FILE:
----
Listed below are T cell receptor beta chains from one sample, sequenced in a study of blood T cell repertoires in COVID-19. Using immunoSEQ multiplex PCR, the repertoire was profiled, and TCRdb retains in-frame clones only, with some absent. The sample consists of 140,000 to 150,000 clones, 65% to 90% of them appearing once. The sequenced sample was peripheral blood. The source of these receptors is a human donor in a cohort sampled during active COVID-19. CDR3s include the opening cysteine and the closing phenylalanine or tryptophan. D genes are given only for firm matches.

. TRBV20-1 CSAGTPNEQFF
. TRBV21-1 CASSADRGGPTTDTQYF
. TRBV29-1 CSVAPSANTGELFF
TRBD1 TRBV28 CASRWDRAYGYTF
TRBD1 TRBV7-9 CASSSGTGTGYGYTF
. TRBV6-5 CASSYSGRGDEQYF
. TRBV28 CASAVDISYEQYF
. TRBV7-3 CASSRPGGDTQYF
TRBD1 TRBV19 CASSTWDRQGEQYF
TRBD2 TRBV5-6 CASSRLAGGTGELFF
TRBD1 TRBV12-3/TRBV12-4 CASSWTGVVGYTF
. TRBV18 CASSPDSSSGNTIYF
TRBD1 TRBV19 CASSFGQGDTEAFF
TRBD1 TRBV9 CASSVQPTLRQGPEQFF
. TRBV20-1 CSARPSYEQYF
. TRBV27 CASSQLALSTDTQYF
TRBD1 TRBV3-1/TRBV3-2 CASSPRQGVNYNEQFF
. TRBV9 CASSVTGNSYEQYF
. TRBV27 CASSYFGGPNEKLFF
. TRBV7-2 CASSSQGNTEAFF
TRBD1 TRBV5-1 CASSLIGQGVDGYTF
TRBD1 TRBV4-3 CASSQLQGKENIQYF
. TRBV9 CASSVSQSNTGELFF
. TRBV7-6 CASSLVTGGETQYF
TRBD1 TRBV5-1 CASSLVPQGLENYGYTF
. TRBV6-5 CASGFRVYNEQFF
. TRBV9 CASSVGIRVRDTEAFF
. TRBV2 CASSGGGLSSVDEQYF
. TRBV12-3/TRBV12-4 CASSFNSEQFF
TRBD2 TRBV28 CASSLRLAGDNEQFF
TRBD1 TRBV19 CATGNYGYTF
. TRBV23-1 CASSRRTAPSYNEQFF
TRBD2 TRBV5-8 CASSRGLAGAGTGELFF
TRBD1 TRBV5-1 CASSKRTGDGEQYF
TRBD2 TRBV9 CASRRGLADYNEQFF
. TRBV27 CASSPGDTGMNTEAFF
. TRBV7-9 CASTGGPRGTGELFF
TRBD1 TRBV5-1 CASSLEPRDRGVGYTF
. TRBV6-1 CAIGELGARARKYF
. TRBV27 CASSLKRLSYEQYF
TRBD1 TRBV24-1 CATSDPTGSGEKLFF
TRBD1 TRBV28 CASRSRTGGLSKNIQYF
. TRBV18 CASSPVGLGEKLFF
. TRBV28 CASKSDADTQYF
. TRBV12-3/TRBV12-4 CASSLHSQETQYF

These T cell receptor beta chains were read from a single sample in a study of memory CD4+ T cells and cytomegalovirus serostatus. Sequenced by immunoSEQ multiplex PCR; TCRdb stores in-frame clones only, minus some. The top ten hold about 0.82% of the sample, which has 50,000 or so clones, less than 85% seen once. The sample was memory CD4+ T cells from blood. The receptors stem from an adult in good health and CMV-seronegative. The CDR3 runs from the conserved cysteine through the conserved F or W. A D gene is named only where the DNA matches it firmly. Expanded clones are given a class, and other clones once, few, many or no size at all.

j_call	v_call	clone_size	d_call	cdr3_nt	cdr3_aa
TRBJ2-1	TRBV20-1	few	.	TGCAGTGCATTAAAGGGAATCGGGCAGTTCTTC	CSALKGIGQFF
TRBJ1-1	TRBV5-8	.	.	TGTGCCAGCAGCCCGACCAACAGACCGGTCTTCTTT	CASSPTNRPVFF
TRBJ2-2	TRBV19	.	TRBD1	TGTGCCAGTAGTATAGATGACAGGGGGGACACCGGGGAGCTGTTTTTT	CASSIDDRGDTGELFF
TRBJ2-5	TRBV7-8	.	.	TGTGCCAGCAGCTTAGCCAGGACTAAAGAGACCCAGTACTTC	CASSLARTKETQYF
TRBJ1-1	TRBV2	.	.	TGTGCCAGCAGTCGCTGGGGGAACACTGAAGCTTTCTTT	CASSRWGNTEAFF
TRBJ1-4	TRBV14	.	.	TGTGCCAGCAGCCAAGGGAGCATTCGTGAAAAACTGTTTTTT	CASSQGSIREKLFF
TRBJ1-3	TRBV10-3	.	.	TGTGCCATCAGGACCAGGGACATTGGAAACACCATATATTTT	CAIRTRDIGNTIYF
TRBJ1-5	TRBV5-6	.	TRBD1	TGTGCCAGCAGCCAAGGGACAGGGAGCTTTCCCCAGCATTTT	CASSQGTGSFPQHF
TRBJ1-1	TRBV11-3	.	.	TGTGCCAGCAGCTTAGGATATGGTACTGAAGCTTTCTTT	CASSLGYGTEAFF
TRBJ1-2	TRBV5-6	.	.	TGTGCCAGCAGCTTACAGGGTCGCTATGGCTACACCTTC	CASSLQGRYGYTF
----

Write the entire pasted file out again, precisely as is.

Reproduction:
Listed below are T cell receptor beta chains from one sample, sequenced in a study of blood T cell repertoires in COVID-19. Using immunoSEQ multiplex PCR, the repertoire was profiled, and TCRdb retains in-frame clones only, with some absent. The sample consists of 140,000 to 150,000 clones, 65% to 90% of them appearing once. The sequenced sample was peripheral blood. The source of these receptors is a human donor in a cohort sampled during active COVID-19. CDR3s include the opening cysteine and the closing phenylalanine or tryptophan. D genes are given only for firm matches.

. TRBV20-1 CSAGTPNEQFF
. TRBV21-1 CASSADRGGPTTDTQYF
. TRBV29-1 CSVAPSANTGELFF
TRBD1 TRBV28 CASRWDRAYGYTF
TRBD1 TRBV7-9 CASSSGTGTGYGYTF
. TRBV6-5 CASSYSGRGDEQYF
. TRBV28 CASAVDISYEQYF
. TRBV7-3 CASSRPGGDTQYF
TRBD1 TRBV19 CASSTWDRQGEQYF
TRBD2 TRBV5-6 CASSRLAGGTGELFF
TRBD1 TRBV12-3/TRBV12-4 CASSWTGVVGYTF
. TRBV18 CASSPDSSSGNTIYF
TRBD1 TRBV19 CASSFGQGDTEAFF
TRBD1 TRBV9 CASSVQPTLRQGPEQFF
. TRBV20-1 CSARPSYEQYF
. TRBV27 CASSQLALSTDTQYF
TRBD1 TRBV3-1/TRBV3-2 CASSPRQGVNYNEQFF
. TRBV9 CASSVTGNSYEQYF
. TRBV27 CASSYFGGPNEKLFF
. TRBV7-2 CASSSQGNTEAFF
TRBD1 TRBV5-1 CASSLIGQGVDGYTF
TRBD1 TRBV4-3 CASSQLQGKENIQYF
. TRBV9 CASSVSQSNTGELFF
. TRBV7-6 CASSLVTGGETQYF
TRBD1 TRBV5-1 CASSLVPQGLENYGYTF
. TRBV6-5 CASGFRVYNEQFF
. TRBV9 CASSVGIRVRDTEAFF
. TRBV2 CASSGGGLSSVDEQYF
. TRBV12-3/TRBV12-4 CASSFNSEQFF
TRBD2 TRBV28 CASSLRLAGDNEQFF
TRBD1 TRBV19 CATGNYGYTF
. TRBV23-1 CASSRRTAPSYNEQFF
TRBD2 TRBV5-8 CASSRGLAGAGTGELFF
TRBD1 TRBV5-1 CASSKRTGDGEQYF
TRBD2 TRBV9 CASRRGLADYNEQFF
. TRBV27 CASSPGDTGMNTEAFF
. TRBV7-9 CASTGGPRGTGELFF
TRBD1 TRBV5-1 CASSLEPRDRGVGYTF
. TRBV6-1 CAIGELGARARKYF
. TRBV27 CASSLKRLSYEQYF
TRBD1 TRBV24-1 CATSDPTGSGEKLFF
TRBD1 TRBV28 CASRSRTGGLSKNIQYF
. TRBV18 CASSPVGLGEKLFF
. TRBV28 CASKSDADTQYF
. TRBV12-3/TRBV12-4 CASSLHSQETQYF

These T cell receptor beta chains were read from a single sample in a study of memory CD4+ T cells and cytomegalovirus serostatus. Sequenced by immunoSEQ multiplex PCR; TCRdb stores in-frame clones only, minus some. The top ten hold about 0.82% of the sample, which has 50,000 or so clones, less than 85% seen once. The sample was memory CD4+ T cells from blood. The receptors stem from an adult in good health and CMV-seronegative. The CDR3 runs from the conserved cysteine through the conserved F or W. A D gene is named only where the DNA matches it firmly. Expanded clones are given a class, and other clones once, few, many or no size at all.

j_call	v_call	clone_size	d_call	cdr3_nt	cdr3_aa
TRBJ2-1	TRBV20-1	few	.	TGCAGTGCATTAAAGGGAATCGGGCAGTTCTTC	CSALKGIGQFF
TRBJ1-1	TRBV5-8	.	.	TGTGCCAGCAGCCCGACCAACAGACCGGTCTTCTTT	CASSPTNRPVFF
TRBJ2-2	TRBV19	.	TRBD1	TGTGCCAGTAGTATAGATGACAGGGGGGACACCGGGGAGCTGTTTTTT	CASSIDDRGDTGELFF
TRBJ2-5	TRBV7-8	.	.	TGTGCCAGCAGCTTAGCCAGGACTAAAGAGACCCAGTACTTC	CASSLARTKETQYF
TRBJ1-1	TRBV2	.	.	TGTGCCAGCAGTCGCTGGGGGAACACTGAAGCTTTCTTT	CASSRWGNTEAFF
TRBJ1-4	TRBV14	.	.	TGTGCCAGCAGCCAAGGGAGCATTCGTGAAAAACTGTTTTTT	CASSQGSIREKLFF
TRBJ1-3	TRBV10-3	.	.	TGTGCCATCAGGACCAGGGACATTGGAAACACCATATATTTT	CAIRTRDIGNTIYF
TRBJ1-5	TRBV5-6	.	TRBD1	TGTGCCAGCAGCCAAGGGACAGGGAGCTTTCCCCAGCATTTT	CASSQGTGSFPQHF
TRBJ1-1	TRBV11-3	.	.	TGTGCCAGCAGCTTAGGATATGGTACTGAAGCTTTCTTT	CASSLGYGTEAFF
TRBJ1-2	TRBV5-6	.	.	TGTGCCAGCAGCTTACAGGGTCGCTATGGCTACACCTTC	CASSLQGRYGYTF